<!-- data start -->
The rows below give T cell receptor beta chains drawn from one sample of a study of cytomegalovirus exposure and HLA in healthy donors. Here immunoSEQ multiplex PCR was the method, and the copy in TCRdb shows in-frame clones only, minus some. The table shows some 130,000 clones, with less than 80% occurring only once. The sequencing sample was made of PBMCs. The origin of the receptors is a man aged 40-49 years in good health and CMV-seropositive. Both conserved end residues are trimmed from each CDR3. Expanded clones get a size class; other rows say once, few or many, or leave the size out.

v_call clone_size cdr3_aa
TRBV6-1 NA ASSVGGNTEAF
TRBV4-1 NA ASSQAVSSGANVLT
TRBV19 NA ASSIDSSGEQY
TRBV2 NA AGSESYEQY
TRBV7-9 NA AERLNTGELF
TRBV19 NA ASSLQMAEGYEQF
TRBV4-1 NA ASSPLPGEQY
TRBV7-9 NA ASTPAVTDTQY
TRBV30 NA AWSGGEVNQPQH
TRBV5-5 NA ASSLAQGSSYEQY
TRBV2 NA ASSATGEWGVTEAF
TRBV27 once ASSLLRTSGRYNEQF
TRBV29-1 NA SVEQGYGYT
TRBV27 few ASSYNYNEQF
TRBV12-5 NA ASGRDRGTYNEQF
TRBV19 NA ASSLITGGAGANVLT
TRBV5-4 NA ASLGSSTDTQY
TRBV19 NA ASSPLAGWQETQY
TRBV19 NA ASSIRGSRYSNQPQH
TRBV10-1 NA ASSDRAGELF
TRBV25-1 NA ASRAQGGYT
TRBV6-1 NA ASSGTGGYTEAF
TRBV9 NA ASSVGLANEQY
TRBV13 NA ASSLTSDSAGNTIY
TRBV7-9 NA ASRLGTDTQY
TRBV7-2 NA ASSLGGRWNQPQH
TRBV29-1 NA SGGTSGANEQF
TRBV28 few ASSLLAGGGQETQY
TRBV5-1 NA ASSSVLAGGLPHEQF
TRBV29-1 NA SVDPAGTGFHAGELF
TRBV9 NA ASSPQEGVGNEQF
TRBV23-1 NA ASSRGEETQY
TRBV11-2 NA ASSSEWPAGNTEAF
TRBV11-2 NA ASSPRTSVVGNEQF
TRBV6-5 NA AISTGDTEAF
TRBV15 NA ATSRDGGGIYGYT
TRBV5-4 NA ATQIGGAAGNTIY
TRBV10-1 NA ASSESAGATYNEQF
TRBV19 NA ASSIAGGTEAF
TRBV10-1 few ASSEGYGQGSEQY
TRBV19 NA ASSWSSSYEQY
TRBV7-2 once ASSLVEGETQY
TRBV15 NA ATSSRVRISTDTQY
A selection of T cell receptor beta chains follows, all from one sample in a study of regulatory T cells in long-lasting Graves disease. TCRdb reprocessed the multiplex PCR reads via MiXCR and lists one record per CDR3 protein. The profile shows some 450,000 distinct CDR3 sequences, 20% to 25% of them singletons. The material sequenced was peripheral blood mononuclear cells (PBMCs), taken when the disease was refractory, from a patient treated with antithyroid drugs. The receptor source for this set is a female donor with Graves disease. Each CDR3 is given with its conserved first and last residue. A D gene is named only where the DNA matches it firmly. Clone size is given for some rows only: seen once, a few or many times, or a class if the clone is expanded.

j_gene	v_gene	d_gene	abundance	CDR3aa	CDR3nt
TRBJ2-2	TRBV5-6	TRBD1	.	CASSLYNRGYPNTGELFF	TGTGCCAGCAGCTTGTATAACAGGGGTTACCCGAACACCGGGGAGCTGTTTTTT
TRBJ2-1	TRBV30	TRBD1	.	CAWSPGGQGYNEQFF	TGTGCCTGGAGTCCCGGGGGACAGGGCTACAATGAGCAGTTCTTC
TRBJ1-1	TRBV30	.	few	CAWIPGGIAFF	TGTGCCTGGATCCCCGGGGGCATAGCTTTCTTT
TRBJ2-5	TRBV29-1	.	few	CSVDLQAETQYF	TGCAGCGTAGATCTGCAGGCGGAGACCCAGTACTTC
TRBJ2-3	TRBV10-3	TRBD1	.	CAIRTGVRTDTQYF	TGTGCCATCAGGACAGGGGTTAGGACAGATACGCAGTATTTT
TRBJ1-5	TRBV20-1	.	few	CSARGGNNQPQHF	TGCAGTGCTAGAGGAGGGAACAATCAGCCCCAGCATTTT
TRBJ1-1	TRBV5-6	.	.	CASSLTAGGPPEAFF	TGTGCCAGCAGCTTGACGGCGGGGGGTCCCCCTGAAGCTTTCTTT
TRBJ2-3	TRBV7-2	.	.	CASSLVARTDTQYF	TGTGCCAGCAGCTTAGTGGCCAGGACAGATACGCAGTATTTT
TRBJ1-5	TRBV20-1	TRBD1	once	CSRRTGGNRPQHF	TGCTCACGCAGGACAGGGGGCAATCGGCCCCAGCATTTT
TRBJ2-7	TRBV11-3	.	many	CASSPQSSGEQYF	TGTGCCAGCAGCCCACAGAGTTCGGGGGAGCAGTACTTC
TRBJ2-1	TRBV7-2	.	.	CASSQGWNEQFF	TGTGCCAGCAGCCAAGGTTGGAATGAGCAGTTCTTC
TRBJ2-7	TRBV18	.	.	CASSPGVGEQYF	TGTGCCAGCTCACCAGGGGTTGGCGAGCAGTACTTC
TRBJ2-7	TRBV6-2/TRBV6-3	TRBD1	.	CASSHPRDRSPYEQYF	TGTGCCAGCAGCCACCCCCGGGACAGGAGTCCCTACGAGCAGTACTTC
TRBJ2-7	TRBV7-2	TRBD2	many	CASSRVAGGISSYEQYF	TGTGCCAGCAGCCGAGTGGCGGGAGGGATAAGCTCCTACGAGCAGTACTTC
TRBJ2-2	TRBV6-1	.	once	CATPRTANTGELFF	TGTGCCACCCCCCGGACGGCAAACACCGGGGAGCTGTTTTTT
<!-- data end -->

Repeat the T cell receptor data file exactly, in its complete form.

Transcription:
The rows below give T cell receptor beta chains drawn from one sample of a study of cytomegalovirus exposure and HLA in healthy donors. Here immunoSEQ multiplex PCR was the method, and the copy in TCRdb shows in-frame clones only, minus some. The table shows some 130,000 clones, with less than 80% occurring only once. The sequencing sample was made of PBMCs. The origin of the receptors is a man aged 40-49 years in good health and CMV-seropositive. Both conserved end residues are trimmed from each CDR3. Expanded clones get a size class; other rows say once, few or many, or leave the size out.

v_call clone_size cdr3_aa
TRBV6-1 NA ASSVGGNTEAF
TRBV4-1 NA ASSQAVSSGANVLT
TRBV19 NA ASSIDSSGEQY
TRBV2 NA AGSESYEQY
TRBV7-9 NA AERLNTGELF
TRBV19 NA ASSLQMAEGYEQF
TRBV4-1 NA ASSPLPGEQY
TRBV7-9 NA ASTPAVTDTQY
TRBV30 NA AWSGGEVNQPQH
TRBV5-5 NA ASSLAQGSSYEQY
TRBV2 NA ASSATGEWGVTEAF
TRBV27 once ASSLLRTSGRYNEQF
TRBV29-1 NA SVEQGYGYT
TRBV27 few ASSYNYNEQF
TRBV12-5 NA ASGRDRGTYNEQF
TRBV19 NA ASSLITGGAGANVLT
TRBV5-4 NA ASLGSSTDTQY
TRBV19 NA ASSPLAGWQETQY
TRBV19 NA ASSIRGSRYSNQPQH
TRBV10-1 NA ASSDRAGELF
TRBV25-1 NA ASRAQGGYT
TRBV6-1 NA ASSGTGGYTEAF
TRBV9 NA ASSVGLANEQY
TRBV13 NA ASSLTSDSAGNTIY
TRBV7-9 NA ASRLGTDTQY
TRBV7-2 NA ASSLGGRWNQPQH
TRBV29-1 NA SGGTSGANEQF
TRBV28 few ASSLLAGGGQETQY
TRBV5-1 NA ASSSVLAGGLPHEQF
TRBV29-1 NA SVDPAGTGFHAGELF
TRBV9 NA ASSPQEGVGNEQF
TRBV23-1 NA ASSRGEETQY
TRBV11-2 NA ASSSEWPAGNTEAF
TRBV11-2 NA ASSPRTSVVGNEQF
TRBV6-5 NA AISTGDTEAF
TRBV15 NA ATSRDGGGIYGYT
TRBV5-4 NA ATQIGGAAGNTIY
TRBV10-1 NA ASSESAGATYNEQF
TRBV19 NA ASSIAGGTEAF
TRBV10-1 few ASSEGYGQGSEQY
TRBV19 NA ASSWSSSYEQY
TRBV7-2 once ASSLVEGETQY
TRBV15 NA ATSSRVRISTDTQY
A selection of T cell receptor beta chains follows, all from one sample in a study of regulatory T cells in long-lasting Graves disease. TCRdb reprocessed the multiplex PCR reads via MiXCR and lists one record per CDR3 protein. The profile shows some 450,000 distinct CDR3 sequences, 20% to 25% of them singletons. The material sequenced was peripheral blood mononuclear cells (PBMCs), taken when the disease was refractory, from a patient treated with antithyroid drugs. The receptor source for this set is a female donor with Graves disease. Each CDR3 is given with its conserved first and last residue. A D gene is named only where the DNA matches it firmly. Clone size is given for some rows only: seen once, a few or many times, or a class if the clone is expanded.

j_gene	v_gene	d_gene	abundance	CDR3aa	CDR3nt
TRBJ2-2	TRBV5-6	TRBD1	.	CASSLYNRGYPNTGELFF	TGTGCCAGCAGCTTGTATAACAGGGGTTACCCGAACACCGGGGAGCTGTTTTTT
TRBJ2-1	TRBV30	TRBD1	.	CAWSPGGQGYNEQFF	TGTGCCTGGAGTCCCGGGGGACAGGGCTACAATGAGCAGTTCTTC
TRBJ1-1	TRBV30	.	few	CAWIPGGIAFF	TGTGCCTGGATCCCCGGGGGCATAGCTTTCTTT
TRBJ2-5	TRBV29-1	.	few	CSVDLQAETQYF	TGCAGCGTAGATCTGCAGGCGGAGACCCAGTACTTC
TRBJ2-3	TRBV10-3	TRBD1	.	CAIRTGVRTDTQYF	TGTGCCATCAGGACAGGGGTTAGGACAGATACGCAGTATTTT
TRBJ1-5	TRBV20-1	.	few	CSARGGNNQPQHF	TGCAGTGCTAGAGGAGGGAACAATCAGCCCCAGCATTTT
TRBJ1-1	TRBV5-6	.	.	CASSLTAGGPPEAFF	TGTGCCAGCAGCTTGACGGCGGGGGGTCCCCCTGAAGCTTTCTTT
TRBJ2-3	TRBV7-2	.	.	CASSLVARTDTQYF	TGTGCCAGCAGCTTAGTGGCCAGGACAGATACGCAGTATTTT
TRBJ1-5	TRBV20-1	TRBD1	once	CSRRTGGNRPQHF	TGCTCACGCAGGACAGGGGGCAATCGGCCCCAGCATTTT
TRBJ2-7	TRBV11-3	.	many	CASSPQSSGEQYF	TGTGCCAGCAGCCCACAGAGTTCGGGGGAGCAGTACTTC
TRBJ2-1	TRBV7-2	.	.	CASSQGWNEQFF	TGTGCCAGCAGCCAAGGTTGGAATGAGCAGTTCTTC
TRBJ2-7	TRBV18	.	.	CASSPGVGEQYF	TGTGCCAGCTCACCAGGGGTTGGCGAGCAGTACTTC
TRBJ2-7	TRBV6-2/TRBV6-3	TRBD1	.	CASSHPRDRSPYEQYF	TGTGCCAGCAGCCACCCCCGGGACAGGAGTCCCTACGAGCAGTACTTC
TRBJ2-7	TRBV7-2	TRBD2	many	CASSRVAGGISSYEQYF	TGTGCCAGCAGCCGAGTGGCGGGAGGGATAAGCTCCTACGAGCAGTACTTC
TRBJ2-2	TRBV6-1	.	once	CATPRTANTGELFF	TGTGCCACCCCCCGGACGGCAAACACCGGGGAGCTGTTTTTT